The electric dipole moment of the electron (eEDM) could arise due to the simultaneous
violations of parity (P) and time reversal (T) symmetries. If observed, it would be an intrinsic property of the electron, like its mass and spin. If the CPT theorem holds, then T
violation would imply CP violation. The Standard Model of particle physics (SM) predicts
an extremely small value for the eEDM; less than 10−38 e cm. Extensions of SM, like several variants of supersymmetry, however, predict much larger ranges of eEDM. Therefore,
upper bounds on eEDMs from experiments are useful in constraining theories beyond the
SM. Since one of the necessary conditions for the matter-antimatter asymmetry is CP violation, and since CP violation is also necessary for the eEDM, the latter can throw light
into the baryon asymmetry problem.
Since an electron accelerates away in the presence of an external electric field, therefore
making accurate measurements impossible, neutral systems like atoms or molecules, typically with one unpaired electron, are used to measure eEDM. Heavy polar diatomics are
preferred over atoms, due to their experimental sensitivity being much larger. A shift in
the energy of a diatomic in some state, due to the outer electron having an eEDM, is equal
to the product of the negative of the eEDM and an effective electric field that the unpaired
electron experiences, due to the other electrons and nuclei. This effective electric field,
Eef f , cannot be measured, and has to be calculated using relativistic quantum many-body
theory. A molecule with a large Eef f is preferred, for better sensitivity in experiment,
among other factors. It is also important that the molecule itself has a reasonably large
molecular electric dipole moment (PDM).
In this thesis, mercury monohalides (HgF, HgCl, HgBr, and HgI) have been considered, and
identified as promising candidates for future eEDM search experiments. A fully relativistic
coupled cluster theory was employed, in the singles and doubles approximation (CCSD),
to calculate the effective fields and the PDMs of these molecules. None of the occupied orbitals were frozen, in our calculations. Only the linear terms in the expansion of the CCSD
wave function were included, in the expectation value expressions for the properties. The
effective electric fields are about 100 GV/cm, for all of these molecules, which is one and
IX
a half times that in ThO, the molecule that provides the current best limit on eEDM. In our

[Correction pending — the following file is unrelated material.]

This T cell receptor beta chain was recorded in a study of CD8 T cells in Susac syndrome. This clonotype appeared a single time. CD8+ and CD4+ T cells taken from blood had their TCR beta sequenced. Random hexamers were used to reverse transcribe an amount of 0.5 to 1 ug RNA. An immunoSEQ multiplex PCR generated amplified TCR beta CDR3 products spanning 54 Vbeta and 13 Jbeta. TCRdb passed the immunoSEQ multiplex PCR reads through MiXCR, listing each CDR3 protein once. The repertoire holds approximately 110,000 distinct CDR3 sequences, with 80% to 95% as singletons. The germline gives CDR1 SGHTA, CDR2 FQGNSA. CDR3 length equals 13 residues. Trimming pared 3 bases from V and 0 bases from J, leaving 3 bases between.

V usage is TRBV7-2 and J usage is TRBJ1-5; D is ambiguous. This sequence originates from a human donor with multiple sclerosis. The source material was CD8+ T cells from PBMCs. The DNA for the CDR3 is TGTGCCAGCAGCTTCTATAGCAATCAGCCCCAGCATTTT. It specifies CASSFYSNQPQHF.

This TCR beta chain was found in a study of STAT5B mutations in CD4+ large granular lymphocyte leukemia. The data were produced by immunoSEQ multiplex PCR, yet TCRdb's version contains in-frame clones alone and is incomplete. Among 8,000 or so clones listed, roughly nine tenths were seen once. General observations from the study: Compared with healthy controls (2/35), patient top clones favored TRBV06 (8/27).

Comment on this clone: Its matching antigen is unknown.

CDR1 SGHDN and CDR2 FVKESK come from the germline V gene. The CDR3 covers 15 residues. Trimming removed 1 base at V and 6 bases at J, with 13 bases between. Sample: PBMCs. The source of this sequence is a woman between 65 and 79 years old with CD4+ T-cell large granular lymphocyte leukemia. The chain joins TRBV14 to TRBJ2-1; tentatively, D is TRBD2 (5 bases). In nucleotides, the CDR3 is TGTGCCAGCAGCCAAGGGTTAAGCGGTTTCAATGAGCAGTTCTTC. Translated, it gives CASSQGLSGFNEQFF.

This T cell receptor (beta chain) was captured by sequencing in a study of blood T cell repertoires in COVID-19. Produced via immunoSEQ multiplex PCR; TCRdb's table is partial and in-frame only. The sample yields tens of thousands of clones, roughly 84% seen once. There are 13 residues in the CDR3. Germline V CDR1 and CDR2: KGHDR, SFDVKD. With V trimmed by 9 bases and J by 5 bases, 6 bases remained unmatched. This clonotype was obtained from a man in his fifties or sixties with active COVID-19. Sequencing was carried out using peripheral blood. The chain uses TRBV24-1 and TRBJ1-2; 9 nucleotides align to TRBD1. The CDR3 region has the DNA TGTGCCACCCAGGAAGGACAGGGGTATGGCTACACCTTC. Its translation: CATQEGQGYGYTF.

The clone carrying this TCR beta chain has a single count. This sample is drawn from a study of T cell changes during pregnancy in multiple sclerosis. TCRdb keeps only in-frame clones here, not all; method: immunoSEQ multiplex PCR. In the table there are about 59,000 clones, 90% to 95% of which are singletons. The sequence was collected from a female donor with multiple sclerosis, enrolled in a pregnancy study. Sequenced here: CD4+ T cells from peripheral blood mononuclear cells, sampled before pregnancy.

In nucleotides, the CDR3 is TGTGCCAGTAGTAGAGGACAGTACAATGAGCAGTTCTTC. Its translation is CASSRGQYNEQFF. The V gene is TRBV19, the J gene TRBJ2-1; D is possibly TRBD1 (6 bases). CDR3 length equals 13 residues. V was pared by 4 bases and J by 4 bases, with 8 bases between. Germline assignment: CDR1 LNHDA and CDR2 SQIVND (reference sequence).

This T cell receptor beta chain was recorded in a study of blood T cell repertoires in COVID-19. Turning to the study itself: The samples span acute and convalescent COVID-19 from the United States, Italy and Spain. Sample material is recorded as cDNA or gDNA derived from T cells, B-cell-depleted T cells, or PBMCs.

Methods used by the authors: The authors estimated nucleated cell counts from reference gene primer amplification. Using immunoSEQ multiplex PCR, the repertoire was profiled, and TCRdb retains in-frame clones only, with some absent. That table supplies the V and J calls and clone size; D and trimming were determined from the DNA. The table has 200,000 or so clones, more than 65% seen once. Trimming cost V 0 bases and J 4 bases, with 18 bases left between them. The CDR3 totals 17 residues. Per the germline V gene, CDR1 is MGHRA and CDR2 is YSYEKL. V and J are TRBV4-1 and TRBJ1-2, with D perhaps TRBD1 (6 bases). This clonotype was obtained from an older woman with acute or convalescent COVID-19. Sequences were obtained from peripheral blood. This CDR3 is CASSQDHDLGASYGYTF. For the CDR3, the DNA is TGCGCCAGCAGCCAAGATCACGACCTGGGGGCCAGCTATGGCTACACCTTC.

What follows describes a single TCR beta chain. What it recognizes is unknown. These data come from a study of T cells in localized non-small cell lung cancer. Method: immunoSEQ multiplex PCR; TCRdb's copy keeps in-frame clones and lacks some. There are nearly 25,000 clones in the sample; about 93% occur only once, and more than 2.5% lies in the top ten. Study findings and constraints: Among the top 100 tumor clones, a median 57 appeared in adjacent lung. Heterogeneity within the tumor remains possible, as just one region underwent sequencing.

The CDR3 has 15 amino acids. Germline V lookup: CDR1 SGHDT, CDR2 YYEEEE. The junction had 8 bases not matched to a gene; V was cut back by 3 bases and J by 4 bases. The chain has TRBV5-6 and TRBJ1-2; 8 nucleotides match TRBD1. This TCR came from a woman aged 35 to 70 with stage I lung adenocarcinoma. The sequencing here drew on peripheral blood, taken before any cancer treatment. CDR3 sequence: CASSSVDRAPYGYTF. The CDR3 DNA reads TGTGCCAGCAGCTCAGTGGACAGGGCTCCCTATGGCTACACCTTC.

work, we had also identified that the mercury monohalides are experimentally very attractive, and among the HgX, HgBr may hold a lot of promise.
The alkaline earth monofluorides (AEMs), a class of molecules that are useful to probe
several aspects of fundamental physics, were also studied, to try understand the interplay
between relativistic and correlation effects. The PDMs were calculated, at the double,
triple, and the quadruple zeta levels of basis. The accuracy of our calculations were also
established in this work, with the calculated PDMs (at the quadruple zeta level) agreeing
very well with experiment. It was observed that the correlation effects increase as the
molecule becomes progressively heavier. We also performed an in-depth analysis of the
terms that make the PDM.
In subsequent works, the effective electric fields and the PDMs of HgX were also analyzed.
The expressions for both the properties, at the Dirac-Fock (DF) as well as the correlation
levels, have been broken down into its constituent terms, to identify where the leading contributions come from, and thereby attempt to explain why some terms are larger than the
others. The PDMs in HgX follow an unusual trend; the effect of correlations is to reduce
the PDM. In fact, in HgI, the DF value is reduced by more than half, because of the correlation effects!
It was observed from our analysis of the effective electric fields of HgX that at the DF level,
the mixing between the s and p1/2 orbitals, of the heavier atom contribute the most, at the
DF level. The mixing from the lighter atom is almost always negligible, even in the case of
HgI! We then choose HgF as a representative candidate, and look at the various correlation
terms, to get insights into what type of matrix elements contribute, and also to understand